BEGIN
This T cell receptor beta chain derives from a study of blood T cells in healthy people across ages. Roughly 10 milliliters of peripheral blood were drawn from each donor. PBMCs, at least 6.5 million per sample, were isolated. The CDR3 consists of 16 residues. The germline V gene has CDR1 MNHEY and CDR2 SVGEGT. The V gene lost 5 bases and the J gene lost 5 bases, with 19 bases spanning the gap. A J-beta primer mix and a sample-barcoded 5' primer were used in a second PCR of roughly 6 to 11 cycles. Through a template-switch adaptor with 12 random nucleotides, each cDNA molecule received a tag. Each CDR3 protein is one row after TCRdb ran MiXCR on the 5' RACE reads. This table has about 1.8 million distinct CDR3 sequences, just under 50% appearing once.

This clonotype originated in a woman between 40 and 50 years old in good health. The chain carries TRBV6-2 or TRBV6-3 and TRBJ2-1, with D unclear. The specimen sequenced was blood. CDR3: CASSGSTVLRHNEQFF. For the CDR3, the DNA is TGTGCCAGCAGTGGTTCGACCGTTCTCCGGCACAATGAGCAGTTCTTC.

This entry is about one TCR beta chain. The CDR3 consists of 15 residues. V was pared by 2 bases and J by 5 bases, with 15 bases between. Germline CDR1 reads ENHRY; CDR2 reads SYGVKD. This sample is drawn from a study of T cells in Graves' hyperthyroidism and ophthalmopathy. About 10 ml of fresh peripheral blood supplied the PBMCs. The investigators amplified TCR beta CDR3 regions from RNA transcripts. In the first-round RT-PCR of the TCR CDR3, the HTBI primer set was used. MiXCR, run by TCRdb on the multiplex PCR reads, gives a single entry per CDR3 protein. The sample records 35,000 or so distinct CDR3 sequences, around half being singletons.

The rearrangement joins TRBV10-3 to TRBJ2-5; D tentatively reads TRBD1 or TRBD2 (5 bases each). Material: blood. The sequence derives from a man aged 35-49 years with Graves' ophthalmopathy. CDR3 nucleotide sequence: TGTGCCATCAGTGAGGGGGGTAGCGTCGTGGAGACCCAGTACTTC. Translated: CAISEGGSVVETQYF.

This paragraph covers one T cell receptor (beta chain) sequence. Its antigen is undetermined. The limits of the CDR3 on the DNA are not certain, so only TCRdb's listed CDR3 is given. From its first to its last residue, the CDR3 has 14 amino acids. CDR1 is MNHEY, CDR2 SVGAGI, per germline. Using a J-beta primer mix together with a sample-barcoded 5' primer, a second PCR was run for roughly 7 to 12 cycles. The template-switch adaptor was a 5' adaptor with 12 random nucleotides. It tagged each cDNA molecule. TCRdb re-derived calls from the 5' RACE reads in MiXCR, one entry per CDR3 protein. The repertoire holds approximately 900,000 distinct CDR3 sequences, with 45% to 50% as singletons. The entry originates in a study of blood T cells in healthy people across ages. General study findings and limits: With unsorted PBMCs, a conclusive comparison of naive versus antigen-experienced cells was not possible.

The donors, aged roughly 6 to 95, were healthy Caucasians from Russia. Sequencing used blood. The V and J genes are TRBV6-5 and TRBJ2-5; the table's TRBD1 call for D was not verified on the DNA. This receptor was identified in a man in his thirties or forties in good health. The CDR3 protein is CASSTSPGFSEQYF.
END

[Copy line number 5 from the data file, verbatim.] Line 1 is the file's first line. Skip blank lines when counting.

This paragraph covers one T cell receptor (beta chain) sequence. Its antigen is undetermined. The limits of the CDR3 on the DNA are not certain, so only TCRdb's listed CDR3 is given. From its first to its last residue, the CDR3 has 14 amino acids. CDR1 is MNHEY, CDR2 SVGAGI, per germline. Using a J-beta primer mix together with a sample-barcoded 5' primer, a second PCR was run for roughly 7 to 12 cycles. The template-switch adaptor was a 5' adaptor with 12 random nucleotides. It tagged each cDNA molecule. TCRdb re-derived calls from the 5' RACE reads in MiXCR, one entry per CDR3 protein. The repertoire holds approximately 900,000 distinct CDR3 sequences, with 45% to 50% as singletons. The entry originates in a study of blood T cells in healthy people across ages. General study findings and limits: With unsorted PBMCs, a conclusive comparison of naive versus antigen-experienced cells was not possible.